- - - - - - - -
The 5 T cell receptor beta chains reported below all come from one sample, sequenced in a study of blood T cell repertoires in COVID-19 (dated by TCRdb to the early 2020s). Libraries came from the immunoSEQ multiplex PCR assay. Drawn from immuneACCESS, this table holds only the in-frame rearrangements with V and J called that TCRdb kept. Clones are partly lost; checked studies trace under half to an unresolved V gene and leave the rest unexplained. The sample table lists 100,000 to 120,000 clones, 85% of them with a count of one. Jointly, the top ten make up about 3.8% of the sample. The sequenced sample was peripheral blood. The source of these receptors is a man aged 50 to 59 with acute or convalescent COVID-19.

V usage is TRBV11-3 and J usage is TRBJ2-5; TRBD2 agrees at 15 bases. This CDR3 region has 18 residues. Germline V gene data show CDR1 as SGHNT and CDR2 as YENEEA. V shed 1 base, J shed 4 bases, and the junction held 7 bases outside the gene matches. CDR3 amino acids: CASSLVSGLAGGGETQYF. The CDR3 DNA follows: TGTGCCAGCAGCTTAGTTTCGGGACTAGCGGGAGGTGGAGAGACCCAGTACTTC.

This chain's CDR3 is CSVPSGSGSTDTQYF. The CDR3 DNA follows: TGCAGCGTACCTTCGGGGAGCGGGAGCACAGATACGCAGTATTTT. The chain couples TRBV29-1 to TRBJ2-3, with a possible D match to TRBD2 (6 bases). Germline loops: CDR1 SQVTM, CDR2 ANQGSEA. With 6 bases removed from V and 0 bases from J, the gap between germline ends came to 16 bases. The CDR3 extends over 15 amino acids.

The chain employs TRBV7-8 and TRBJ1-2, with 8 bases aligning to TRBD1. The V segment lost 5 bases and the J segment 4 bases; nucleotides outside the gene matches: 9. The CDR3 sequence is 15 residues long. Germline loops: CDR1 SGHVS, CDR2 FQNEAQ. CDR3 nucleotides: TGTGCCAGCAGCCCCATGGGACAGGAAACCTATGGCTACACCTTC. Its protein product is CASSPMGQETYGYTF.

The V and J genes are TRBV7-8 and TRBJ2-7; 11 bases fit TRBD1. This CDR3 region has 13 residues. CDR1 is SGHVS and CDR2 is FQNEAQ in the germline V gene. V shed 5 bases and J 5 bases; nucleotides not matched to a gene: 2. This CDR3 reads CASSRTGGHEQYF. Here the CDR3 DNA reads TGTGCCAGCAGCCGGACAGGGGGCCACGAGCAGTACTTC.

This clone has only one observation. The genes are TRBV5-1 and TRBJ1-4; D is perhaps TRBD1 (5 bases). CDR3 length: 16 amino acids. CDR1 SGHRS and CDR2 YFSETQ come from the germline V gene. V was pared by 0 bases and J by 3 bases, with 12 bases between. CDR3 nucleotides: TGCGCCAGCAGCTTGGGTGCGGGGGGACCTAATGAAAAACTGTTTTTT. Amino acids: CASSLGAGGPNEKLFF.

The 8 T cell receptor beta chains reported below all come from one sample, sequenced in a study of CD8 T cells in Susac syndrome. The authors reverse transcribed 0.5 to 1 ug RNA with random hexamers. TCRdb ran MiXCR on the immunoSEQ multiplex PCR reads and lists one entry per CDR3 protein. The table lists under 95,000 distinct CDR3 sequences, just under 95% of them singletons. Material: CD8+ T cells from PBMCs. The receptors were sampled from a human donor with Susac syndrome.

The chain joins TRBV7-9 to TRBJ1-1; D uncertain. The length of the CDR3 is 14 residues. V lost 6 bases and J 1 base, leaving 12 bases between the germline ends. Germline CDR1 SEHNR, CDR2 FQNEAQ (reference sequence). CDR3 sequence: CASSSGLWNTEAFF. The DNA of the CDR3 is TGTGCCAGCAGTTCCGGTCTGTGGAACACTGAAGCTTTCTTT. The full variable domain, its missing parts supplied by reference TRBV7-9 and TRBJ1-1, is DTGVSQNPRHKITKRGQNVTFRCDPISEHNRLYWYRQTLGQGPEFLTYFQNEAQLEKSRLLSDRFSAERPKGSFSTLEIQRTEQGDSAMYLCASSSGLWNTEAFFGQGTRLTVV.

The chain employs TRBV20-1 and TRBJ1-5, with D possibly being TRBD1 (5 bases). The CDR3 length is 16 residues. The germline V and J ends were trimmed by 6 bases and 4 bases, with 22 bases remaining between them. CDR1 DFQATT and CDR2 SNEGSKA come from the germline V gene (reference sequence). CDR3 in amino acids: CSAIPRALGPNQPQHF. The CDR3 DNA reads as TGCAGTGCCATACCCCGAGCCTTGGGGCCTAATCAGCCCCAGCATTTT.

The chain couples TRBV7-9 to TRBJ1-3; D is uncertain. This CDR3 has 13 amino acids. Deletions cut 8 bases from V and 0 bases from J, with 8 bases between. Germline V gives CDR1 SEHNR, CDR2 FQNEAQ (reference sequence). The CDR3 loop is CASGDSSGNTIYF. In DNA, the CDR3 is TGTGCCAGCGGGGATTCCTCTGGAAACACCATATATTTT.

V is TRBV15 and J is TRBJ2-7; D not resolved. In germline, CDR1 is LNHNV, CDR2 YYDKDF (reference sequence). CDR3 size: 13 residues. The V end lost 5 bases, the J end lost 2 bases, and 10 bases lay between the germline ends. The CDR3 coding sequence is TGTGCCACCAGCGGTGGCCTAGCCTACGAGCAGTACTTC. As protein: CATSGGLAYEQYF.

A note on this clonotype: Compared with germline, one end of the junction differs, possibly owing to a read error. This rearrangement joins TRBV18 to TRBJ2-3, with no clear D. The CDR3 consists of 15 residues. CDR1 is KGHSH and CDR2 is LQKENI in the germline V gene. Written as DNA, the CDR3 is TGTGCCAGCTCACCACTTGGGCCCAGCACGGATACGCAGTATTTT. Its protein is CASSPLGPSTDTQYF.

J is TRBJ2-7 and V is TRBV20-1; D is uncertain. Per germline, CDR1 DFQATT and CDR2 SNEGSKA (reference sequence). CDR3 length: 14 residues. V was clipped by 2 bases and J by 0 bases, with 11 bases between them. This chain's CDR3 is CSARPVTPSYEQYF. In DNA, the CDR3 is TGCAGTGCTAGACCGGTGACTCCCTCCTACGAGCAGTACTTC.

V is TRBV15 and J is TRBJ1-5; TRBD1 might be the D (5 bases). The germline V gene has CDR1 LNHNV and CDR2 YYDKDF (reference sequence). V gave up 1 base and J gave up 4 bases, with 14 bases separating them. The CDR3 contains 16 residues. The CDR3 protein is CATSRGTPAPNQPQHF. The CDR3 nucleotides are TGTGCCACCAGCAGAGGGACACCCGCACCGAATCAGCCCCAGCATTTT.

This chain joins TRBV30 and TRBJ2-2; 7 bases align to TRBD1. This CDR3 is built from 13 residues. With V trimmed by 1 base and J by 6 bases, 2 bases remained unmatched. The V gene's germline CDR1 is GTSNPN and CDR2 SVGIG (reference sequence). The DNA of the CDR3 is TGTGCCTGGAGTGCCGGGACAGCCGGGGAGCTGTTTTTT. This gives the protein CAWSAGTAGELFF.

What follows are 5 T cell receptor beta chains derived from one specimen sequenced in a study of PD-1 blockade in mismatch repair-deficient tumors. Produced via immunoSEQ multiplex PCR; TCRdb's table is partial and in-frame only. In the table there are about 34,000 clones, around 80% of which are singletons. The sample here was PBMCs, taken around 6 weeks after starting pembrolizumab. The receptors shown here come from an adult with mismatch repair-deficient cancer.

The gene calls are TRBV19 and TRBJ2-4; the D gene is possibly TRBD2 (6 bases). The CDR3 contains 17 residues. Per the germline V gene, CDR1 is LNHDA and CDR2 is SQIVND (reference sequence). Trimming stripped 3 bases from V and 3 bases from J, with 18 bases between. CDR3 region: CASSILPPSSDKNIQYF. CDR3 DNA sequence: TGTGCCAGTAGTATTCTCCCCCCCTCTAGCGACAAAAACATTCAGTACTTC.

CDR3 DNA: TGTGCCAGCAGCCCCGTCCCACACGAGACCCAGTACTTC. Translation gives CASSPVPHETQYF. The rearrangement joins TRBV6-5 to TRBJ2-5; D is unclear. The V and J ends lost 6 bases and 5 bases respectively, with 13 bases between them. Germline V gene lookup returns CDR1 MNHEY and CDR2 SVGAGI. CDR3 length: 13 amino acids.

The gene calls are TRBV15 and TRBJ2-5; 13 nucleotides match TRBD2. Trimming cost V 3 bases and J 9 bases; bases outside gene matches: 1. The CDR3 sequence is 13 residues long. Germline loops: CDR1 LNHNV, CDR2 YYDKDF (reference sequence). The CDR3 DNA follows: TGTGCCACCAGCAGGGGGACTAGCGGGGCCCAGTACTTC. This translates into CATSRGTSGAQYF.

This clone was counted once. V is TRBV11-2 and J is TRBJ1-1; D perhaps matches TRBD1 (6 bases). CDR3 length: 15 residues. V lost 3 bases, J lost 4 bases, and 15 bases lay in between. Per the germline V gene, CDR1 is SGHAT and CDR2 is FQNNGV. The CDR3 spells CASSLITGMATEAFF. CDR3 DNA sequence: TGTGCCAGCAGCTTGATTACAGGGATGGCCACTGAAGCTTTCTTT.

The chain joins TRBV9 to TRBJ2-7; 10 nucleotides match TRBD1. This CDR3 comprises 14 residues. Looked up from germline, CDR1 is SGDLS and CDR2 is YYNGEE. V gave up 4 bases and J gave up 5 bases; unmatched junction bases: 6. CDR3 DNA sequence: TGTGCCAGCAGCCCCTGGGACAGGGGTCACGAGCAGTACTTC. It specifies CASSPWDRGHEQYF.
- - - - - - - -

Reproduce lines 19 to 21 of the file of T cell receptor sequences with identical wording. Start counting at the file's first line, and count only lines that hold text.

The gene calls are TRBV15 and TRBJ2-5; 13 nucleotides match TRBD2. Trimming cost V 3 bases and J 9 bases; bases outside gene matches: 1. The CDR3 sequence is 13 residues long. Germline loops: CDR1 LNHNV, CDR2 YYDKDF (reference sequence). The CDR3 DNA follows: TGTGCCACCAGCAGGGGGACTAGCGGGGCCCAGTACTTC. This translates into CATSRGTSGAQYF.

This clone was counted once. V is TRBV11-2 and J is TRBJ1-1; D perhaps matches TRBD1 (6 bases). CDR3 length: 15 residues. V lost 3 bases, J lost 4 bases, and 15 bases lay in between. Per the germline V gene, CDR1 is SGHAT and CDR2 is FQNNGV. The CDR3 spells CASSLITGMATEAFF. CDR3 DNA sequence: TGTGCCAGCAGCTTGATTACAGGGATGGCCACTGAAGCTTTCTTT.

The chain joins TRBV9 to TRBJ2-7; 10 nucleotides match TRBD1. This CDR3 comprises 14 residues. Looked up from germline, CDR1 is SGDLS and CDR2 is YYNGEE. V gave up 4 bases and J gave up 5 bases; unmatched junction bases: 6. CDR3 DNA sequence: TGTGCCAGCAGCCCCTGGGACAGGGGTCACGAGCAGTACTTC. It specifies CASSPWDRGHEQYF.